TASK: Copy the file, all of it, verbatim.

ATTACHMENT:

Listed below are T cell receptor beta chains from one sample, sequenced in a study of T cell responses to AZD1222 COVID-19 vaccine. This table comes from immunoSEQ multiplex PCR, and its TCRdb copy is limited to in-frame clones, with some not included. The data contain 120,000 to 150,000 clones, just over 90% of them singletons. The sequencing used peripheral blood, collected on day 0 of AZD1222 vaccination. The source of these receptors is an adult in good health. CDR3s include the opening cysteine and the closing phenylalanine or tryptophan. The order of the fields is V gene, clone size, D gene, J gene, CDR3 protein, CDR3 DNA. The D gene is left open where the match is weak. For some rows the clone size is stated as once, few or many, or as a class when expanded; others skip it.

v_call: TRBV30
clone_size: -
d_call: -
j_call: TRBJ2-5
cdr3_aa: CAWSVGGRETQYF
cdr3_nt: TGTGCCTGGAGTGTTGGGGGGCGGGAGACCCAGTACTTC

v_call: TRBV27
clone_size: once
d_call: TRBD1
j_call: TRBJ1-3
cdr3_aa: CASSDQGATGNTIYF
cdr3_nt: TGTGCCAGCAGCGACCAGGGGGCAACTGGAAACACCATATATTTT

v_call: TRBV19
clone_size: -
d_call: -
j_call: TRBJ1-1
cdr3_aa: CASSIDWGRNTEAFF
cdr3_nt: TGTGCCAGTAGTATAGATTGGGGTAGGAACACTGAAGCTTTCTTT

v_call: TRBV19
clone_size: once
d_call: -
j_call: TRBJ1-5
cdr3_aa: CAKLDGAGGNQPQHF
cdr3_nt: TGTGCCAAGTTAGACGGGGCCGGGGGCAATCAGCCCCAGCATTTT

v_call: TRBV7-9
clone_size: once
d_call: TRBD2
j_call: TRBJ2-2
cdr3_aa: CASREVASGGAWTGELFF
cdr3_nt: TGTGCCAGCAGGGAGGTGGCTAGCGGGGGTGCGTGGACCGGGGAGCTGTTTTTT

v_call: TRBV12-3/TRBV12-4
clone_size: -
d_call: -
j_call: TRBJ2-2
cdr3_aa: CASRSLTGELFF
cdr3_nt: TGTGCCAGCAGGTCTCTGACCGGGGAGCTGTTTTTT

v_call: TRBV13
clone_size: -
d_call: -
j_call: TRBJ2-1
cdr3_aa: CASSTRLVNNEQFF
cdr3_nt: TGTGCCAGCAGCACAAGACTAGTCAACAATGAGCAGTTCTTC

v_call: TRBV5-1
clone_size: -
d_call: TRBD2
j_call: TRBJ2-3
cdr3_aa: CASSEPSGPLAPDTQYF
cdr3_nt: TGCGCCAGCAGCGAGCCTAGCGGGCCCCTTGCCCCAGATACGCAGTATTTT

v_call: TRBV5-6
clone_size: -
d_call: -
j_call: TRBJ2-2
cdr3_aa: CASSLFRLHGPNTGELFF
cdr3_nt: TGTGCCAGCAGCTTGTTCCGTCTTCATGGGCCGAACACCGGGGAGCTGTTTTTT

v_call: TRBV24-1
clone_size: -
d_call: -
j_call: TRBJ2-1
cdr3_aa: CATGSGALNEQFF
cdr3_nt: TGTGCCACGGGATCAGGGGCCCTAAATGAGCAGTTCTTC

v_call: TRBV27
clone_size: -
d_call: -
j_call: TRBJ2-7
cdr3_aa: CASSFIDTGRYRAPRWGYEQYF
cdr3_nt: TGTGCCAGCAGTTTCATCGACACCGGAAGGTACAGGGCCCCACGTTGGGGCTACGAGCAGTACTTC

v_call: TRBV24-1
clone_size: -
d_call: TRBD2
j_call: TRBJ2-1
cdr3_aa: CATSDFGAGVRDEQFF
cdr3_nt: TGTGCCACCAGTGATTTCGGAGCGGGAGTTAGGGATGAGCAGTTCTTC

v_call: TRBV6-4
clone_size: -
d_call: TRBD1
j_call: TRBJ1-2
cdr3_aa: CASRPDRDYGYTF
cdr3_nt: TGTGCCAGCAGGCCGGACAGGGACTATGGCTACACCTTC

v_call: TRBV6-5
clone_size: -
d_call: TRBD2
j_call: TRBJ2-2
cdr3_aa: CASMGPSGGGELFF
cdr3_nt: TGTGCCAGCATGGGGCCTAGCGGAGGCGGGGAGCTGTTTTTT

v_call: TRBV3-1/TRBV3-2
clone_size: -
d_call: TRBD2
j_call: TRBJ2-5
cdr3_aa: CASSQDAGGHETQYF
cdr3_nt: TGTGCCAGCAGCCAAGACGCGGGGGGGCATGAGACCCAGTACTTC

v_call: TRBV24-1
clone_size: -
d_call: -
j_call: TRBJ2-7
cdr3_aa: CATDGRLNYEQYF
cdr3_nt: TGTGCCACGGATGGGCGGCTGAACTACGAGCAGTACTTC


Listed below are T cell receptor beta chains from one sample, sequenced in a study of T cell responses to AZD1222 COVID-19 vaccine. This table comes from immunoSEQ multiplex PCR, and its TCRdb copy is limited to in-frame clones, with some not included. The data contain 120,000 to 150,000 clones, just over 90% of them singletons. The sequencing used peripheral blood, collected on day 0 of AZD1222 vaccination. The source of these receptors is an adult in good health. CDR3s include the opening cysteine and the closing phenylalanine or tryptophan. The order of the fields is V gene, clone size, D gene, J gene, CDR3 protein, CDR3 DNA. The D gene is left open where the match is weak. For some rows the clone size is stated as once, few or many, or as a class when expanded; others skip it.

v_call: TRBV30
clone_size: -
d_call: -
j_call: TRBJ2-5
cdr3_aa: CAWSVGGRETQYF
cdr3_nt: TGTGCCTGGAGTGTTGGGGGGCGGGAGACCCAGTACTTC

v_call: TRBV27
clone_size: once
d_call: TRBD1
j_call: TRBJ1-3
cdr3_aa: CASSDQGATGNTIYF
cdr3_nt: TGTGCCAGCAGCGACCAGGGGGCAACTGGAAACACCATATATTTT

v_call: TRBV19
clone_size: -
d_call: -
j_call: TRBJ1-1
cdr3_aa: CASSIDWGRNTEAFF
cdr3_nt: TGTGCCAGTAGTATAGATTGGGGTAGGAACACTGAAGCTTTCTTT

v_call: TRBV19
clone_size: once
d_call: -
j_call: TRBJ1-5
cdr3_aa: CAKLDGAGGNQPQHF
cdr3_nt: TGTGCCAAGTTAGACGGGGCCGGGGGCAATCAGCCCCAGCATTTT

v_call: TRBV7-9
clone_size: once
d_call: TRBD2
j_call: TRBJ2-2
cdr3_aa: CASREVASGGAWTGELFF
cdr3_nt: TGTGCCAGCAGGGAGGTGGCTAGCGGGGGTGCGTGGACCGGGGAGCTGTTTTTT

v_call: TRBV12-3/TRBV12-4
clone_size: -
d_call: -
j_call: TRBJ2-2
cdr3_aa: CASRSLTGELFF
cdr3_nt: TGTGCCAGCAGGTCTCTGACCGGGGAGCTGTTTTTT

v_call: TRBV13
clone_size: -
d_call: -
j_call: TRBJ2-1
cdr3_aa: CASSTRLVNNEQFF
cdr3_nt: TGTGCCAGCAGCACAAGACTAGTCAACAATGAGCAGTTCTTC

v_call: TRBV5-1
clone_size: -
d_call: TRBD2
j_call: TRBJ2-3
cdr3_aa: CASSEPSGPLAPDTQYF
cdr3_nt: TGCGCCAGCAGCGAGCCTAGCGGGCCCCTTGCCCCAGATACGCAGTATTTT

v_call: TRBV5-6
clone_size: -
d_call: -
j_call: TRBJ2-2
cdr3_aa: CASSLFRLHGPNTGELFF
cdr3_nt: TGTGCCAGCAGCTTGTTCCGTCTTCATGGGCCGAACACCGGGGAGCTGTTTTTT

v_call: TRBV24-1
clone_size: -
d_call: -
j_call: TRBJ2-1
cdr3_aa: CATGSGALNEQFF
cdr3_nt: TGTGCCACGGGATCAGGGGCCCTAAATGAGCAGTTCTTC

v_call: TRBV27
clone_size: -
d_call: -
j_call: TRBJ2-7
cdr3_aa: CASSFIDTGRYRAPRWGYEQYF
cdr3_nt: TGTGCCAGCAGTTTCATCGACACCGGAAGGTACAGGGCCCCACGTTGGGGCTACGAGCAGTACTTC

v_call: TRBV24-1
clone_size: -
d_call: TRBD2
j_call: TRBJ2-1
cdr3_aa: CATSDFGAGVRDEQFF
cdr3_nt: TGTGCCACCAGTGATTTCGGAGCGGGAGTTAGGGATGAGCAGTTCTTC

v_call: TRBV6-4
clone_size: -
d_call: TRBD1
j_call: TRBJ1-2
cdr3_aa: CASRPDRDYGYTF
cdr3_nt: TGTGCCAGCAGGCCGGACAGGGACTATGGCTACACCTTC

v_call: TRBV6-5
clone_size: -
d_call: TRBD2
j_call: TRBJ2-2
cdr3_aa: CASMGPSGGGELFF
cdr3_nt: TGTGCCAGCATGGGGCCTAGCGGAGGCGGGGAGCTGTTTTTT

v_call: TRBV3-1/TRBV3-2
clone_size: -
d_call: TRBD2
j_call: TRBJ2-5
cdr3_aa: CASSQDAGGHETQYF
cdr3_nt: TGTGCCAGCAGCCAAGACGCGGGGGGGCATGAGACCCAGTACTTC

v_call: TRBV24-1
clone_size: -
d_call: -
j_call: TRBJ2-7
cdr3_aa: CATDGRLNYEQYF
cdr3_nt: TGTGCCACGGATGGGCGGCTGAACTACGAGCAGTACTTC